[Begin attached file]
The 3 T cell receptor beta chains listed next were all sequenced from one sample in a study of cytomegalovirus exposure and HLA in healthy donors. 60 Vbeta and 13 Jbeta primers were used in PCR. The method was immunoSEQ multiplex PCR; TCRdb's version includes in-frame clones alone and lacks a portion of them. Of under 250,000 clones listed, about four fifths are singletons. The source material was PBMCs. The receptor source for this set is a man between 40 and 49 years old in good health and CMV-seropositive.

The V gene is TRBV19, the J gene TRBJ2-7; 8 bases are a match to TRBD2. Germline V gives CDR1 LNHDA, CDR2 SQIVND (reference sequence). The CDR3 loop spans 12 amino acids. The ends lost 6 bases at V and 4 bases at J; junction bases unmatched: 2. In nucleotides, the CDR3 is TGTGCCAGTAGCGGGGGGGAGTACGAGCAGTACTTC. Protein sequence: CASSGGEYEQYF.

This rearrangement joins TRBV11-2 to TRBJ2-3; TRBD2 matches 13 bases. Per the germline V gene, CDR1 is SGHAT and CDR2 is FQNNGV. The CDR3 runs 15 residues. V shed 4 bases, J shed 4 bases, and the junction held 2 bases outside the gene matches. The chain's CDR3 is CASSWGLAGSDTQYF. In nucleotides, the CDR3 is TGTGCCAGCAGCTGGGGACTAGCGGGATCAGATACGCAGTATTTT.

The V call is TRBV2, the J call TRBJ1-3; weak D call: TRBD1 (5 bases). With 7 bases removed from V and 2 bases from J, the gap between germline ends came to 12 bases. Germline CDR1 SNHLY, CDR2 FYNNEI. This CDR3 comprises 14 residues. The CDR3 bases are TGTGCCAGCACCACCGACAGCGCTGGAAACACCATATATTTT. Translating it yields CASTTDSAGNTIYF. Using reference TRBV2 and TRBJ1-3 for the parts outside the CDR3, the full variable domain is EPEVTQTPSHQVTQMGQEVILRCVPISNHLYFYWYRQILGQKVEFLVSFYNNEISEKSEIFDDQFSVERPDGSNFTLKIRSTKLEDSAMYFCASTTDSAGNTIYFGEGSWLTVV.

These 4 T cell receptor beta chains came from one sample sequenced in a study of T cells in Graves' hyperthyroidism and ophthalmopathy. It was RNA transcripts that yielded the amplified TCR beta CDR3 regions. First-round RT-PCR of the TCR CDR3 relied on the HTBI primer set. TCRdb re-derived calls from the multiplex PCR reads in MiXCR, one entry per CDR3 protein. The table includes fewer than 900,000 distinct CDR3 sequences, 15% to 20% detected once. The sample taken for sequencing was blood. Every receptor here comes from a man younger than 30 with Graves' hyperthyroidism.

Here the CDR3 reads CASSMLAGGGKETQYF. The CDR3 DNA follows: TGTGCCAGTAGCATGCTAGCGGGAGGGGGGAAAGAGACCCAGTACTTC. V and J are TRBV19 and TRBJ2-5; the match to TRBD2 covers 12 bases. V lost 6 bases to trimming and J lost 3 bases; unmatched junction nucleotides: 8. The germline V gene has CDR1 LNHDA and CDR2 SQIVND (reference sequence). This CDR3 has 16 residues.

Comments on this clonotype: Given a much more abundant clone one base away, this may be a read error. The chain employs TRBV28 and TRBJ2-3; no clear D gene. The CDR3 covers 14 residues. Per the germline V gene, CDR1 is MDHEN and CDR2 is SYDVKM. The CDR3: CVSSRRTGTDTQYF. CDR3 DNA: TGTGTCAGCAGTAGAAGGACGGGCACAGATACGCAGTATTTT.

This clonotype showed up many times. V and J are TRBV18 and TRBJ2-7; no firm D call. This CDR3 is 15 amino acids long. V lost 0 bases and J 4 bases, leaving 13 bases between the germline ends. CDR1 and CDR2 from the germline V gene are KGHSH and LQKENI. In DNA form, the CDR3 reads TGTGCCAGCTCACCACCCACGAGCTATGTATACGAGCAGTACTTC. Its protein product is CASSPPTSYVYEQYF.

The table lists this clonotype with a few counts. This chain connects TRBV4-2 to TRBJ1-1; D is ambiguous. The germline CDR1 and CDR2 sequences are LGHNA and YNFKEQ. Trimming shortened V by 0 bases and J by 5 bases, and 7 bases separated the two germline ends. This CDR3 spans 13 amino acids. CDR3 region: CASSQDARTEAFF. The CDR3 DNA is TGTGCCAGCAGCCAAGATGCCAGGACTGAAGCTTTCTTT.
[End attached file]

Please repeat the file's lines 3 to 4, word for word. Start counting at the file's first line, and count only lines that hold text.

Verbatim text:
This rearrangement joins TRBV11-2 to TRBJ2-3; TRBD2 matches 13 bases. Per the germline V gene, CDR1 is SGHAT and CDR2 is FQNNGV. The CDR3 runs 15 residues. V shed 4 bases, J shed 4 bases, and the junction held 2 bases outside the gene matches. The chain's CDR3 is CASSWGLAGSDTQYF. In nucleotides, the CDR3 is TGTGCCAGCAGCTGGGGACTAGCGGGATCAGATACGCAGTATTTT.

The V call is TRBV2, the J call TRBJ1-3; weak D call: TRBD1 (5 bases). With 7 bases removed from V and 2 bases from J, the gap between germline ends came to 12 bases. Germline CDR1 SNHLY, CDR2 FYNNEI. This CDR3 comprises 14 residues. The CDR3 bases are TGTGCCAGCACCACCGACAGCGCTGGAAACACCATATATTTT. Translating it yields CASTTDSAGNTIYF. Using reference TRBV2 and TRBJ1-3 for the parts outside the CDR3, the full variable domain is EPEVTQTPSHQVTQMGQEVILRCVPISNHLYFYWYRQILGQKVEFLVSFYNNEISEKSEIFDDQFSVERPDGSNFTLKIRSTKLEDSAMYFCASTTDSAGNTIYFGEGSWLTVV.